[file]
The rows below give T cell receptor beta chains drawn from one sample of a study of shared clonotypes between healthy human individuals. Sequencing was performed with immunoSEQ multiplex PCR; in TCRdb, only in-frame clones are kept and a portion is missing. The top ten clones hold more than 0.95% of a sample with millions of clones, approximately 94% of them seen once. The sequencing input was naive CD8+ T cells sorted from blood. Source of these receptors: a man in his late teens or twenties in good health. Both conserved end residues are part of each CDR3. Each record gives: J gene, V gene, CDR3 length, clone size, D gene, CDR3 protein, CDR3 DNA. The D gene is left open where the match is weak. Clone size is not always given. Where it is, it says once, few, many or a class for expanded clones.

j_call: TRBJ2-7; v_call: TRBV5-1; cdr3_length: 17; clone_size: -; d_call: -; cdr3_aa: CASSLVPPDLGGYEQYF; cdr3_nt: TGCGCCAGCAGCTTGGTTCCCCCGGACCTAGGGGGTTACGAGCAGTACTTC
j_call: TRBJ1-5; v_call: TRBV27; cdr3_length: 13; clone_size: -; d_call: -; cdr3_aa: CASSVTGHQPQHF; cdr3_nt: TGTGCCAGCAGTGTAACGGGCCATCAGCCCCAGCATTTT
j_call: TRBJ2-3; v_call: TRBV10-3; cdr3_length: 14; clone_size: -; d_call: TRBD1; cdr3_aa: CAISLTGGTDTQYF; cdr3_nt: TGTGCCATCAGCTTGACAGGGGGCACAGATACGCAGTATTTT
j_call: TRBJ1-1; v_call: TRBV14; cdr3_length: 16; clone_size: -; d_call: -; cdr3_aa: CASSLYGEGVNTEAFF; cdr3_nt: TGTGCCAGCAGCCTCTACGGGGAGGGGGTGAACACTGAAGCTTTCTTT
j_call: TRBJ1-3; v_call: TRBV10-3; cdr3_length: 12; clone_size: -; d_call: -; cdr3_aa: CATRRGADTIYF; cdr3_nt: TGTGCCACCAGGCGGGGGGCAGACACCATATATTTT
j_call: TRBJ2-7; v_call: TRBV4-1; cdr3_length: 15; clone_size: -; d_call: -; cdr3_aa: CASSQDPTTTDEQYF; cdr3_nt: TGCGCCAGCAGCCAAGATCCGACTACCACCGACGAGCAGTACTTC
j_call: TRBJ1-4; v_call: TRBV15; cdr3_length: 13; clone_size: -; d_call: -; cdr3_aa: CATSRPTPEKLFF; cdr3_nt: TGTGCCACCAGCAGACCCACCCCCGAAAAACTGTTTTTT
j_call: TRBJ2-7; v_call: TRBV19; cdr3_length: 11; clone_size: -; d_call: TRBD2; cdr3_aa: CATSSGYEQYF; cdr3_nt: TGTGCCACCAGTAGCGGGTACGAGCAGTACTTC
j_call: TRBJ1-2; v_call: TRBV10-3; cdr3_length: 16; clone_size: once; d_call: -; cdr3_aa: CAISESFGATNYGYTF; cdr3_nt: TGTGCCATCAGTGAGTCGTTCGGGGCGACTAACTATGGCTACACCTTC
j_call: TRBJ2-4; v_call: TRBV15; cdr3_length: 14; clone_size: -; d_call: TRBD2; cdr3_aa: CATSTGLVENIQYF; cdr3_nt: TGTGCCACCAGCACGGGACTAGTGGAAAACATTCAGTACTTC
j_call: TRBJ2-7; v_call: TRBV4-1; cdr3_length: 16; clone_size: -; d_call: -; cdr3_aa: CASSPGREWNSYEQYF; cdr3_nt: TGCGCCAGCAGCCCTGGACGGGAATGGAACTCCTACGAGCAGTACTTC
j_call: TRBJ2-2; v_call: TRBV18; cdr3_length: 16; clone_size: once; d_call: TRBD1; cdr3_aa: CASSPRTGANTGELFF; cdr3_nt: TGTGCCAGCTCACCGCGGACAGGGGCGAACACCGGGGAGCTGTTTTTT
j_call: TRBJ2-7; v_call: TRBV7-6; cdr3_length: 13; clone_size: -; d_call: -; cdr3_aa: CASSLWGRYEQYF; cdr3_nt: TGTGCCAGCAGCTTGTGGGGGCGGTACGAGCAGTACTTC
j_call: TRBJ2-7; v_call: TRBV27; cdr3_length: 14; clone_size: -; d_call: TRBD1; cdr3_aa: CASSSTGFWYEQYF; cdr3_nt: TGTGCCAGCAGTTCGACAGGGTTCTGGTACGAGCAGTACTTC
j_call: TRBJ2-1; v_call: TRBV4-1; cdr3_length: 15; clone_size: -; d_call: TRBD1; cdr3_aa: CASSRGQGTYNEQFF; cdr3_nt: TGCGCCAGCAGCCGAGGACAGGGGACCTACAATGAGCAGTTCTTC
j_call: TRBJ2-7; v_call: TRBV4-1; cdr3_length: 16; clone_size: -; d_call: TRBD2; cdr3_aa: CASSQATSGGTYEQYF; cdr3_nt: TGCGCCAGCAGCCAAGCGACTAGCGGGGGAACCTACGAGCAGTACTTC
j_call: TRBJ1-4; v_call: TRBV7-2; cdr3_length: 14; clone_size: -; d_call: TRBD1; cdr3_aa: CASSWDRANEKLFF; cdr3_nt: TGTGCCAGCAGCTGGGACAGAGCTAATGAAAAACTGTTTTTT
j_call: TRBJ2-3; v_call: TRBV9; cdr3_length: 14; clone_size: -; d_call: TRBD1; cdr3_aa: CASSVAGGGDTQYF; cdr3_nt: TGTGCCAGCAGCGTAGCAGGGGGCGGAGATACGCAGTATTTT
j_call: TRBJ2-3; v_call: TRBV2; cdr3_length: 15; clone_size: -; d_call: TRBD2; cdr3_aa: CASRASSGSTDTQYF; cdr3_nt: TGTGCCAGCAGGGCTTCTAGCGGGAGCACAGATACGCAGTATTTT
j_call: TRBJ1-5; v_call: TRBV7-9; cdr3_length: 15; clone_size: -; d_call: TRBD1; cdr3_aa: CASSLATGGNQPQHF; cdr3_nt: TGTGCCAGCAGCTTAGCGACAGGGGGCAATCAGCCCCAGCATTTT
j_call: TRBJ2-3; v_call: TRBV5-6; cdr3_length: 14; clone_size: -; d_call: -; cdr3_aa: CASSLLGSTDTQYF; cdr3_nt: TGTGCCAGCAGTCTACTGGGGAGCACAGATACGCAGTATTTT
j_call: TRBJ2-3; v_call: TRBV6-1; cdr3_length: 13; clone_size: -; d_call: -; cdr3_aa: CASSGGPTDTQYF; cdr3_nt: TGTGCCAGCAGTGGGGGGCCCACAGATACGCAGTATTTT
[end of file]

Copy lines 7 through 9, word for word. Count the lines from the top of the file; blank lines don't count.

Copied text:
j_call: TRBJ2-7; v_call: TRBV4-1; cdr3_length: 15; clone_size: -; d_call: -; cdr3_aa: CASSQDPTTTDEQYF; cdr3_nt: TGCGCCAGCAGCCAAGATCCGACTACCACCGACGAGCAGTACTTC
j_call: TRBJ1-4; v_call: TRBV15; cdr3_length: 13; clone_size: -; d_call: -; cdr3_aa: CATSRPTPEKLFF; cdr3_nt: TGTGCCACCAGCAGACCCACCCCCGAAAAACTGTTTTTT
j_call: TRBJ2-7; v_call: TRBV19; cdr3_length: 11; clone_size: -; d_call: TRBD2; cdr3_aa: CATSSGYEQYF; cdr3_nt: TGTGCCACCAGTAGCGGGTACGAGCAGTACTTC